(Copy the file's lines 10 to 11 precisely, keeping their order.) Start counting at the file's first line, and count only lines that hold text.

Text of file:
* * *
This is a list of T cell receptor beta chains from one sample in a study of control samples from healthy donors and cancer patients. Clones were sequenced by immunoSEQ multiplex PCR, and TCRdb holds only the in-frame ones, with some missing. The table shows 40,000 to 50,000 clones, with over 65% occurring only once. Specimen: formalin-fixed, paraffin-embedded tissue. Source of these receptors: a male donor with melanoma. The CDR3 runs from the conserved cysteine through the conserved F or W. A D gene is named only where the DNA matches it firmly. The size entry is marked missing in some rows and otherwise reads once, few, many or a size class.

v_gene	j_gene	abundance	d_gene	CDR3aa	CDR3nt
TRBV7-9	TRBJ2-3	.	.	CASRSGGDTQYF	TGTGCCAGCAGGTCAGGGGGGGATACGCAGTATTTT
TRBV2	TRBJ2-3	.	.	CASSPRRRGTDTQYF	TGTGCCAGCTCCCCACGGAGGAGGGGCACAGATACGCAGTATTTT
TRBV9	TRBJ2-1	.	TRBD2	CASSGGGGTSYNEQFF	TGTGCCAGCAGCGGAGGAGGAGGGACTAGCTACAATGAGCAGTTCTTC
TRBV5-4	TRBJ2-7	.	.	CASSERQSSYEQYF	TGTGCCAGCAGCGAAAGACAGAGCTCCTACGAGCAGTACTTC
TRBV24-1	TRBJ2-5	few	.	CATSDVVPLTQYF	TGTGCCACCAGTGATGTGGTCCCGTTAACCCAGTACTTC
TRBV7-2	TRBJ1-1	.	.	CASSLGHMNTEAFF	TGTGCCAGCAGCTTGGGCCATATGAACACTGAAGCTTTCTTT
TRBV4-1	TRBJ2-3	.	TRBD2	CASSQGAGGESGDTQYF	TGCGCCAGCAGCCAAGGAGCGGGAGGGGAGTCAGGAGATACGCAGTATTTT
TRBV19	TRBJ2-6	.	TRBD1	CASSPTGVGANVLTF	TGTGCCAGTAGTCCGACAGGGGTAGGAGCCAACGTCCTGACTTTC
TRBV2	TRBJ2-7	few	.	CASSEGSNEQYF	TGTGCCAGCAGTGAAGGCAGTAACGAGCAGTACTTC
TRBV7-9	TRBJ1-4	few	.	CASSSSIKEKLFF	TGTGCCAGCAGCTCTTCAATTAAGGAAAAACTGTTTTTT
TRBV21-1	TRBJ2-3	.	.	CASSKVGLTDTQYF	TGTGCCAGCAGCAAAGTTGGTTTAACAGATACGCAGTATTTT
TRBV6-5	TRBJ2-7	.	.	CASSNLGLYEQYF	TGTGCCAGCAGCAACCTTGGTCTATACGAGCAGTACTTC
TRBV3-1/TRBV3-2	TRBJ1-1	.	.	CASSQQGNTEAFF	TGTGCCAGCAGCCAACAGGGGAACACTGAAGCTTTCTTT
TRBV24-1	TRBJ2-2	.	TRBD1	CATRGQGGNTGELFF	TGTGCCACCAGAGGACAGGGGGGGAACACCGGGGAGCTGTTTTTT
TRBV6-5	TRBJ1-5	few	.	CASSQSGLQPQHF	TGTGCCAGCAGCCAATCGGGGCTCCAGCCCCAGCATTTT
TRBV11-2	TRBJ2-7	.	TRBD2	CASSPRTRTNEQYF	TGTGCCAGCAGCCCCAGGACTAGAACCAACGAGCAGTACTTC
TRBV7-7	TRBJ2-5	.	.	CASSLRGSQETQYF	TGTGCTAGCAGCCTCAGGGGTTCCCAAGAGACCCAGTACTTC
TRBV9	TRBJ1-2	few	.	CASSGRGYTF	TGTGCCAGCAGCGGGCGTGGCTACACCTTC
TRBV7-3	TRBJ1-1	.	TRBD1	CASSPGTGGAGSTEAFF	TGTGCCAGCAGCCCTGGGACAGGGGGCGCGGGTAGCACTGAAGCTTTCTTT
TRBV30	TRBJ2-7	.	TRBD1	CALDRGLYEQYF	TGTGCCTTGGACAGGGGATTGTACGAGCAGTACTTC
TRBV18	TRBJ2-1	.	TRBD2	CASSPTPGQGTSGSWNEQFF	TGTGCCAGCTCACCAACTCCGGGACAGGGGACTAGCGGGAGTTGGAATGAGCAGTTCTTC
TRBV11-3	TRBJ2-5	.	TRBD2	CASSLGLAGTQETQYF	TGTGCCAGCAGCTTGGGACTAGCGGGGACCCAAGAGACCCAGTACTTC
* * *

TRBV19	TRBJ2-6	.	TRBD1	CASSPTGVGANVLTF	TGTGCCAGTAGTCCGACAGGGGTAGGAGCCAACGTCCTGACTTTC
TRBV2	TRBJ2-7	few	.	CASSEGSNEQYF	TGTGCCAGCAGTGAAGGCAGTAACGAGCAGTACTTC